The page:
By opening up the campaign-finance system to super PACs, the justices enabled Romney's opponents to hang on and severely weaken him.
American politics is generous with ironies. But here's one to savor. Our Wild West campaign-finance system -- deregulated by the conservative bloc on the Supreme Court and embraced by Republicans for both ideological and strategic reasons -- may be dousing the party's hopes to win the White House.
Mitt Romney's innovative use of a campaign super PAC has done him great service. The Restore Our Future PAC has raised tens of millions of dollars from a selection of elite donors, and produced the attack ads that have bludgeoned his rivals, Newt Gingrich and Rick Santorum.
But it's that same unbridled campaign finance system that lets Gingrich and Santorum remain in the race, despite their organizational shortcomings and personal flaws.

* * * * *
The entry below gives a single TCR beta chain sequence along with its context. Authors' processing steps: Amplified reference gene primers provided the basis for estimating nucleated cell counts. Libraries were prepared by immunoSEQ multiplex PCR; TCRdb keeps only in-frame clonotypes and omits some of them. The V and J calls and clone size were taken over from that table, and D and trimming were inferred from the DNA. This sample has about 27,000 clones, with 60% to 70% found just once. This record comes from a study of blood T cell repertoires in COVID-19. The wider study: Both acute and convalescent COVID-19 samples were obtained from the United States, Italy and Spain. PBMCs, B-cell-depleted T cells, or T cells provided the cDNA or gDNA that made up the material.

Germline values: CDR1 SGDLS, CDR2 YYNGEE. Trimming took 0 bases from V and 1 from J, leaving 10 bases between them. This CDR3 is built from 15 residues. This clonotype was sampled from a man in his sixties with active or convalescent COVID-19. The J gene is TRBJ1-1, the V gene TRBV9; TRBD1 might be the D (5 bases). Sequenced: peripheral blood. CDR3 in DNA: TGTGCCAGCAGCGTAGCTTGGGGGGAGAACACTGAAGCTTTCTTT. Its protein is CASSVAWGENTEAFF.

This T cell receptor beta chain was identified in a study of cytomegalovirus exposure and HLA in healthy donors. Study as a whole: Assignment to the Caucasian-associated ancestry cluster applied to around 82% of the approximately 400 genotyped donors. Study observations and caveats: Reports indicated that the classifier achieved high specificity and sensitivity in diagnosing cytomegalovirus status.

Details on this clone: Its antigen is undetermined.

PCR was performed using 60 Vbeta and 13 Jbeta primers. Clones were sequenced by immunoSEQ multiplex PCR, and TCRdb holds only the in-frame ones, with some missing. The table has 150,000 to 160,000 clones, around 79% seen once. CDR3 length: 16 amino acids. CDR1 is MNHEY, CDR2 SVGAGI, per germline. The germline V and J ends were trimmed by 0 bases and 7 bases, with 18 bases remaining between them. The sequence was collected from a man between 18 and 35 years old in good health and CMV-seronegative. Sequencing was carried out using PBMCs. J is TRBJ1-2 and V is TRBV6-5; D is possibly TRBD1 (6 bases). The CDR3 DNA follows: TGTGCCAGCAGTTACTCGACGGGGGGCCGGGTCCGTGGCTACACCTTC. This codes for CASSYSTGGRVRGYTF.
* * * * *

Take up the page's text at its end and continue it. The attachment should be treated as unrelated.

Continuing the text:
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In days of yore (like, as recently as 2008) a string of losses would discourage donors, dry up funding and force a longshot candidate from the race. But in the new campaign era, there is no greater asset than a very rich friend. In Sheldon Adelson and Foster Friess and a few donors like them, Gingrich and Santorum have precisely those sort of deep-pocketed pals.